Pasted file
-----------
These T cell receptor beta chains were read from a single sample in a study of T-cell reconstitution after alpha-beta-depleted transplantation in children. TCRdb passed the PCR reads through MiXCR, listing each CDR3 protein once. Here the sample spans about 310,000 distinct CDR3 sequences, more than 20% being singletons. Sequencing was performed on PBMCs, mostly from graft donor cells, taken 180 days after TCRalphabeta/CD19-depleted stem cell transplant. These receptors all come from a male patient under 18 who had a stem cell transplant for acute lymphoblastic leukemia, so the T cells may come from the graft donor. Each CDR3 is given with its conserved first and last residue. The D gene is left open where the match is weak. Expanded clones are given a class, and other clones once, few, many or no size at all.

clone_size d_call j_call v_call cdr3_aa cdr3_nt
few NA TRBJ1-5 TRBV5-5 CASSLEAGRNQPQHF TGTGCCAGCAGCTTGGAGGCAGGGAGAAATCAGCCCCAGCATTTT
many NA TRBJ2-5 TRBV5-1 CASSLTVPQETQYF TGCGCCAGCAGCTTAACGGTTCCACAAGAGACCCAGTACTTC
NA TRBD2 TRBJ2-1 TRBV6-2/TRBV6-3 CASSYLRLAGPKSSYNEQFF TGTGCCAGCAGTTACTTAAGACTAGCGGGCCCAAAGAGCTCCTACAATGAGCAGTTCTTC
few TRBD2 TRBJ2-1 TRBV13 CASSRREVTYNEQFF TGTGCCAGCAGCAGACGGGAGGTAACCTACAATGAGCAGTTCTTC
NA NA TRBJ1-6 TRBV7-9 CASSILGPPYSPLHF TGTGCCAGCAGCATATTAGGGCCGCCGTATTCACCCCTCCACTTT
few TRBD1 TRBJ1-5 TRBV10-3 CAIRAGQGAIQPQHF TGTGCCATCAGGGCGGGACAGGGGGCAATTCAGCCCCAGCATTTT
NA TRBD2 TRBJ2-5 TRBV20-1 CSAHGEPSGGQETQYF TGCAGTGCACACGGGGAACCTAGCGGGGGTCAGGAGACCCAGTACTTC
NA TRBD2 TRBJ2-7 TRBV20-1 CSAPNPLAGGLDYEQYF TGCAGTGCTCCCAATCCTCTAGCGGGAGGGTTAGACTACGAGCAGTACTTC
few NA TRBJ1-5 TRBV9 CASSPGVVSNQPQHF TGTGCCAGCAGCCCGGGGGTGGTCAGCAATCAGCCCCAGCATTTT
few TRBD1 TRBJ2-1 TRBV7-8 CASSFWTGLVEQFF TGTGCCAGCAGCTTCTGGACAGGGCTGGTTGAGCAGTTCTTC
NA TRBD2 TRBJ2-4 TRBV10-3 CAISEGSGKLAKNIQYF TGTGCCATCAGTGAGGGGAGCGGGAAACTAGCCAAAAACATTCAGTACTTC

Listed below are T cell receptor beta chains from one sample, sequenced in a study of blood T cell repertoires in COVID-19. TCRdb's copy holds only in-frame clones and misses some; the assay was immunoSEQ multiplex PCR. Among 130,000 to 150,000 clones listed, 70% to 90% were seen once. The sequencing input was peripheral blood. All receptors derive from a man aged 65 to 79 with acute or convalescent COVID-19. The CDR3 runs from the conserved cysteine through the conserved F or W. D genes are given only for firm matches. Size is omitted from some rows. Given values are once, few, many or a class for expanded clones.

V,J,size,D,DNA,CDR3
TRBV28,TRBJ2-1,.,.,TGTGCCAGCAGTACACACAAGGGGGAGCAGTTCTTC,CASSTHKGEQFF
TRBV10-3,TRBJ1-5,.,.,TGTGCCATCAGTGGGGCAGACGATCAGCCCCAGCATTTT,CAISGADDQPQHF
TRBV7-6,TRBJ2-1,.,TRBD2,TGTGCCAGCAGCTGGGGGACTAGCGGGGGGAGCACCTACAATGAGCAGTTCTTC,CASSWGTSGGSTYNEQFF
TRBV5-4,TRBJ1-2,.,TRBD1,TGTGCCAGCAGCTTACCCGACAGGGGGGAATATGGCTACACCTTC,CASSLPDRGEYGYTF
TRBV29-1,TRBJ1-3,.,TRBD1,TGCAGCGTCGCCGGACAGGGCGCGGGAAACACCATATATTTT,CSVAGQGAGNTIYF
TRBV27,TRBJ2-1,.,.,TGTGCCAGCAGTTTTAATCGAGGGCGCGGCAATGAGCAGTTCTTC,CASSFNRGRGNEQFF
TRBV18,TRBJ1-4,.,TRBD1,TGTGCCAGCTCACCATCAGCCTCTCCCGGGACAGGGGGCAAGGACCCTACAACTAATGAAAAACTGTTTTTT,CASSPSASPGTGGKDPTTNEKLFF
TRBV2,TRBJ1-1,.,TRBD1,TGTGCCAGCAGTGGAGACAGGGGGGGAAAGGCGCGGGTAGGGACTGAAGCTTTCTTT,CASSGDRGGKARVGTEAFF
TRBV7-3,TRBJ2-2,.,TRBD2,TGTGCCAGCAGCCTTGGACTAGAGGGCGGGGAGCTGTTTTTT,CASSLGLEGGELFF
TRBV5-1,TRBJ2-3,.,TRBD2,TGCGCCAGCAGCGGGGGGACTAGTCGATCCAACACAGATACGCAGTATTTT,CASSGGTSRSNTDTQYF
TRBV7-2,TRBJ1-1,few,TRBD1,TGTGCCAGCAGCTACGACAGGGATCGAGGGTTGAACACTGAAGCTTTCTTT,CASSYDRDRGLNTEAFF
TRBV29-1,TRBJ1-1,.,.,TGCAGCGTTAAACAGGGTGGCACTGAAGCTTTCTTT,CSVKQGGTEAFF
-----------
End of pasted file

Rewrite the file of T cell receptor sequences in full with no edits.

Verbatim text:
These T cell receptor beta chains were read from a single sample in a study of T-cell reconstitution after alpha-beta-depleted transplantation in children. TCRdb passed the PCR reads through MiXCR, listing each CDR3 protein once. Here the sample spans about 310,000 distinct CDR3 sequences, more than 20% being singletons. Sequencing was performed on PBMCs, mostly from graft donor cells, taken 180 days after TCRalphabeta/CD19-depleted stem cell transplant. These receptors all come from a male patient under 18 who had a stem cell transplant for acute lymphoblastic leukemia, so the T cells may come from the graft donor. Each CDR3 is given with its conserved first and last residue. The D gene is left open where the match is weak. Expanded clones are given a class, and other clones once, few, many or no size at all.

clone_size d_call j_call v_call cdr3_aa cdr3_nt
few NA TRBJ1-5 TRBV5-5 CASSLEAGRNQPQHF TGTGCCAGCAGCTTGGAGGCAGGGAGAAATCAGCCCCAGCATTTT
many NA TRBJ2-5 TRBV5-1 CASSLTVPQETQYF TGCGCCAGCAGCTTAACGGTTCCACAAGAGACCCAGTACTTC
NA TRBD2 TRBJ2-1 TRBV6-2/TRBV6-3 CASSYLRLAGPKSSYNEQFF TGTGCCAGCAGTTACTTAAGACTAGCGGGCCCAAAGAGCTCCTACAATGAGCAGTTCTTC
few TRBD2 TRBJ2-1 TRBV13 CASSRREVTYNEQFF TGTGCCAGCAGCAGACGGGAGGTAACCTACAATGAGCAGTTCTTC
NA NA TRBJ1-6 TRBV7-9 CASSILGPPYSPLHF TGTGCCAGCAGCATATTAGGGCCGCCGTATTCACCCCTCCACTTT
few TRBD1 TRBJ1-5 TRBV10-3 CAIRAGQGAIQPQHF TGTGCCATCAGGGCGGGACAGGGGGCAATTCAGCCCCAGCATTTT
NA TRBD2 TRBJ2-5 TRBV20-1 CSAHGEPSGGQETQYF TGCAGTGCACACGGGGAACCTAGCGGGGGTCAGGAGACCCAGTACTTC
NA TRBD2 TRBJ2-7 TRBV20-1 CSAPNPLAGGLDYEQYF TGCAGTGCTCCCAATCCTCTAGCGGGAGGGTTAGACTACGAGCAGTACTTC
few NA TRBJ1-5 TRBV9 CASSPGVVSNQPQHF TGTGCCAGCAGCCCGGGGGTGGTCAGCAATCAGCCCCAGCATTTT
few TRBD1 TRBJ2-1 TRBV7-8 CASSFWTGLVEQFF TGTGCCAGCAGCTTCTGGACAGGGCTGGTTGAGCAGTTCTTC
NA TRBD2 TRBJ2-4 TRBV10-3 CAISEGSGKLAKNIQYF TGTGCCATCAGTGAGGGGAGCGGGAAACTAGCCAAAAACATTCAGTACTTC

Listed below are T cell receptor beta chains from one sample, sequenced in a study of blood T cell repertoires in COVID-19. TCRdb's copy holds only in-frame clones and misses some; the assay was immunoSEQ multiplex PCR. Among 130,000 to 150,000 clones listed, 70% to 90% were seen once. The sequencing input was peripheral blood. All receptors derive from a man aged 65 to 79 with acute or convalescent COVID-19. The CDR3 runs from the conserved cysteine through the conserved F or W. D genes are given only for firm matches. Size is omitted from some rows. Given values are once, few, many or a class for expanded clones.

V,J,size,D,DNA,CDR3
TRBV28,TRBJ2-1,.,.,TGTGCCAGCAGTACACACAAGGGGGAGCAGTTCTTC,CASSTHKGEQFF
TRBV10-3,TRBJ1-5,.,.,TGTGCCATCAGTGGGGCAGACGATCAGCCCCAGCATTTT,CAISGADDQPQHF
TRBV7-6,TRBJ2-1,.,TRBD2,TGTGCCAGCAGCTGGGGGACTAGCGGGGGGAGCACCTACAATGAGCAGTTCTTC,CASSWGTSGGSTYNEQFF
TRBV5-4,TRBJ1-2,.,TRBD1,TGTGCCAGCAGCTTACCCGACAGGGGGGAATATGGCTACACCTTC,CASSLPDRGEYGYTF
TRBV29-1,TRBJ1-3,.,TRBD1,TGCAGCGTCGCCGGACAGGGCGCGGGAAACACCATATATTTT,CSVAGQGAGNTIYF
TRBV27,TRBJ2-1,.,.,TGTGCCAGCAGTTTTAATCGAGGGCGCGGCAATGAGCAGTTCTTC,CASSFNRGRGNEQFF
TRBV18,TRBJ1-4,.,TRBD1,TGTGCCAGCTCACCATCAGCCTCTCCCGGGACAGGGGGCAAGGACCCTACAACTAATGAAAAACTGTTTTTT,CASSPSASPGTGGKDPTTNEKLFF
TRBV2,TRBJ1-1,.,TRBD1,TGTGCCAGCAGTGGAGACAGGGGGGGAAAGGCGCGGGTAGGGACTGAAGCTTTCTTT,CASSGDRGGKARVGTEAFF
TRBV7-3,TRBJ2-2,.,TRBD2,TGTGCCAGCAGCCTTGGACTAGAGGGCGGGGAGCTGTTTTTT,CASSLGLEGGELFF
TRBV5-1,TRBJ2-3,.,TRBD2,TGCGCCAGCAGCGGGGGGACTAGTCGATCCAACACAGATACGCAGTATTTT,CASSGGTSRSNTDTQYF
TRBV7-2,TRBJ1-1,few,TRBD1,TGTGCCAGCAGCTACGACAGGGATCGAGGGTTGAACACTGAAGCTTTCTTT,CASSYDRDRGLNTEAFF
TRBV29-1,TRBJ1-1,.,.,TGCAGCGTTAAACAGGGTGGCACTGAAGCTTTCTTT,CSVKQGGTEAFF